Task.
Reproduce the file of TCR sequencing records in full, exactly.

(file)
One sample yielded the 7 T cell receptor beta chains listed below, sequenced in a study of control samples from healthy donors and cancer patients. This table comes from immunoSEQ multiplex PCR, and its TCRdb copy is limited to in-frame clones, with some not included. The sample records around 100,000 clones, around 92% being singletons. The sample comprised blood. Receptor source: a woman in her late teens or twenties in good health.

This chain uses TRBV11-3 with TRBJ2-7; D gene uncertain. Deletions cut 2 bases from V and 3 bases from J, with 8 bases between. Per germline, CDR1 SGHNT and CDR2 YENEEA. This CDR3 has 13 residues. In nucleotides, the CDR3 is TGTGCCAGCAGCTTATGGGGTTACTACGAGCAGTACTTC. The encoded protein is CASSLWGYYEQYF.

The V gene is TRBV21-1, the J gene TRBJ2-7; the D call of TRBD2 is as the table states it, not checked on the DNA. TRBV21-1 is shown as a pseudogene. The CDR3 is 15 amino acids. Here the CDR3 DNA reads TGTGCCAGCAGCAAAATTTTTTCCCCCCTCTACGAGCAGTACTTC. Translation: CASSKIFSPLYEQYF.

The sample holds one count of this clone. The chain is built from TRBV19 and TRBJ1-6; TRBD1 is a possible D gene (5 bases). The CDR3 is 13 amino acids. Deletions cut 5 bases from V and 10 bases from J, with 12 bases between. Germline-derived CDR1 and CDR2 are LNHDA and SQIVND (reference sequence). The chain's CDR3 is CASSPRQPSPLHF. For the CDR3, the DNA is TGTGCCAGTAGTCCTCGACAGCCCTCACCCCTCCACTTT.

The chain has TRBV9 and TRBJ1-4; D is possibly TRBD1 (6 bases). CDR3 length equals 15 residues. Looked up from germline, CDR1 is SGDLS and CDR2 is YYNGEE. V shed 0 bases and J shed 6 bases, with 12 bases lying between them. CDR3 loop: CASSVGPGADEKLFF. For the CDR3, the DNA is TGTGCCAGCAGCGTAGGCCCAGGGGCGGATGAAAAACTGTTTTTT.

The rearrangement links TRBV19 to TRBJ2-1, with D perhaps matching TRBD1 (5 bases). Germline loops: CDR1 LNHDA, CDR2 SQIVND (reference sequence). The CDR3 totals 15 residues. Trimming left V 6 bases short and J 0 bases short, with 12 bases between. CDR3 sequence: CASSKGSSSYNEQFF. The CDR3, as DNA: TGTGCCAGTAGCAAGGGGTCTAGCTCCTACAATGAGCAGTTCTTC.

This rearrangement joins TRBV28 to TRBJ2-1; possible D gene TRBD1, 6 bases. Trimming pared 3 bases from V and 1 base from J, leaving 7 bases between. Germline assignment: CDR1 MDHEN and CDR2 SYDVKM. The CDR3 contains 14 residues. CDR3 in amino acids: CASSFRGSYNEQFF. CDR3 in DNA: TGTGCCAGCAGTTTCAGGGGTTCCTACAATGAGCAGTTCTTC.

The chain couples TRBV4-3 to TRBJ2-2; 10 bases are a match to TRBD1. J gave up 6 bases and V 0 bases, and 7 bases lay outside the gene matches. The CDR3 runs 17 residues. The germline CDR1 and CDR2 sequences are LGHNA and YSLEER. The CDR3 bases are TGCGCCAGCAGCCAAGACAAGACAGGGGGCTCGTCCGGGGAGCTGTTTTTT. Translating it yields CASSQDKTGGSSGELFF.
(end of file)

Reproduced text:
One sample yielded the 7 T cell receptor beta chains listed below, sequenced in a study of control samples from healthy donors and cancer patients. This table comes from immunoSEQ multiplex PCR, and its TCRdb copy is limited to in-frame clones, with some not included. The sample records around 100,000 clones, around 92% being singletons. The sample comprised blood. Receptor source: a woman in her late teens or twenties in good health.

This chain uses TRBV11-3 with TRBJ2-7; D gene uncertain. Deletions cut 2 bases from V and 3 bases from J, with 8 bases between. Per germline, CDR1 SGHNT and CDR2 YENEEA. This CDR3 has 13 residues. In nucleotides, the CDR3 is TGTGCCAGCAGCTTATGGGGTTACTACGAGCAGTACTTC. The encoded protein is CASSLWGYYEQYF.

The V gene is TRBV21-1, the J gene TRBJ2-7; the D call of TRBD2 is as the table states it, not checked on the DNA. TRBV21-1 is shown as a pseudogene. The CDR3 is 15 amino acids. Here the CDR3 DNA reads TGTGCCAGCAGCAAAATTTTTTCCCCCCTCTACGAGCAGTACTTC. Translation: CASSKIFSPLYEQYF.

The sample holds one count of this clone. The chain is built from TRBV19 and TRBJ1-6; TRBD1 is a possible D gene (5 bases). The CDR3 is 13 amino acids. Deletions cut 5 bases from V and 10 bases from J, with 12 bases between. Germline-derived CDR1 and CDR2 are LNHDA and SQIVND (reference sequence). The chain's CDR3 is CASSPRQPSPLHF. For the CDR3, the DNA is TGTGCCAGTAGTCCTCGACAGCCCTCACCCCTCCACTTT.

The chain has TRBV9 and TRBJ1-4; D is possibly TRBD1 (6 bases). CDR3 length equals 15 residues. Looked up from germline, CDR1 is SGDLS and CDR2 is YYNGEE. V shed 0 bases and J shed 6 bases, with 12 bases lying between them. CDR3 loop: CASSVGPGADEKLFF. For the CDR3, the DNA is TGTGCCAGCAGCGTAGGCCCAGGGGCGGATGAAAAACTGTTTTTT.

The rearrangement links TRBV19 to TRBJ2-1, with D perhaps matching TRBD1 (5 bases). Germline loops: CDR1 LNHDA, CDR2 SQIVND (reference sequence). The CDR3 totals 15 residues. Trimming left V 6 bases short and J 0 bases short, with 12 bases between. CDR3 sequence: CASSKGSSSYNEQFF. The CDR3, as DNA: TGTGCCAGTAGCAAGGGGTCTAGCTCCTACAATGAGCAGTTCTTC.

This rearrangement joins TRBV28 to TRBJ2-1; possible D gene TRBD1, 6 bases. Trimming pared 3 bases from V and 1 base from J, leaving 7 bases between. Germline assignment: CDR1 MDHEN and CDR2 SYDVKM. The CDR3 contains 14 residues. CDR3 in amino acids: CASSFRGSYNEQFF. CDR3 in DNA: TGTGCCAGCAGTTTCAGGGGTTCCTACAATGAGCAGTTCTTC.

The chain couples TRBV4-3 to TRBJ2-2; 10 bases are a match to TRBD1. J gave up 6 bases and V 0 bases, and 7 bases lay outside the gene matches. The CDR3 runs 17 residues. The germline CDR1 and CDR2 sequences are LGHNA and YSLEER. The CDR3 bases are TGCGCCAGCAGCCAAGACAAGACAGGGGGCTCGTCCGGGGAGCTGTTTTTT. Translating it yields CASSQDKTGGSSGELFF.